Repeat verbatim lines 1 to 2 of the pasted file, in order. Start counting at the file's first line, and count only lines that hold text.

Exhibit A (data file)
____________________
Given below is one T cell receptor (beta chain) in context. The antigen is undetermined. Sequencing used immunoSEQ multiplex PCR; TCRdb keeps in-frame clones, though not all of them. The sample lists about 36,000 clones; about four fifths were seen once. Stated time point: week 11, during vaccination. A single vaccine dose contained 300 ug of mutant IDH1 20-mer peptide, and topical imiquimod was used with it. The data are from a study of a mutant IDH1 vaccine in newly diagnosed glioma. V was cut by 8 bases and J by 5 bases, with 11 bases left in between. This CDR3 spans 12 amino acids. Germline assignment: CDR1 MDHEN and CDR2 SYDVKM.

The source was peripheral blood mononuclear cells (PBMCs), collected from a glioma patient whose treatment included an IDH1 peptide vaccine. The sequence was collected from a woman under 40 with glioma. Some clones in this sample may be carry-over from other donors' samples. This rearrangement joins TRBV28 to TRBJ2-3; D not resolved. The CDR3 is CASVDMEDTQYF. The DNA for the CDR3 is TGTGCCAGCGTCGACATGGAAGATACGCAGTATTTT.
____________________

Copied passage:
Given below is one T cell receptor (beta chain) in context. The antigen is undetermined. Sequencing used immunoSEQ multiplex PCR; TCRdb keeps in-frame clones, though not all of them. The sample lists about 36,000 clones; about four fifths were seen once. Stated time point: week 11, during vaccination. A single vaccine dose contained 300 ug of mutant IDH1 20-mer peptide, and topical imiquimod was used with it. The data are from a study of a mutant IDH1 vaccine in newly diagnosed glioma. V was cut by 8 bases and J by 5 bases, with 11 bases left in between. This CDR3 spans 12 amino acids. Germline assignment: CDR1 MDHEN and CDR2 SYDVKM.

The source was peripheral blood mononuclear cells (PBMCs), collected from a glioma patient whose treatment included an IDH1 peptide vaccine. The sequence was collected from a woman under 40 with glioma. Some clones in this sample may be carry-over from other donors' samples. This rearrangement joins TRBV28 to TRBJ2-3; D not resolved. The CDR3 is CASVDMEDTQYF. The DNA for the CDR3 is TGTGCCAGCGTCGACATGGAAGATACGCAGTATTTT.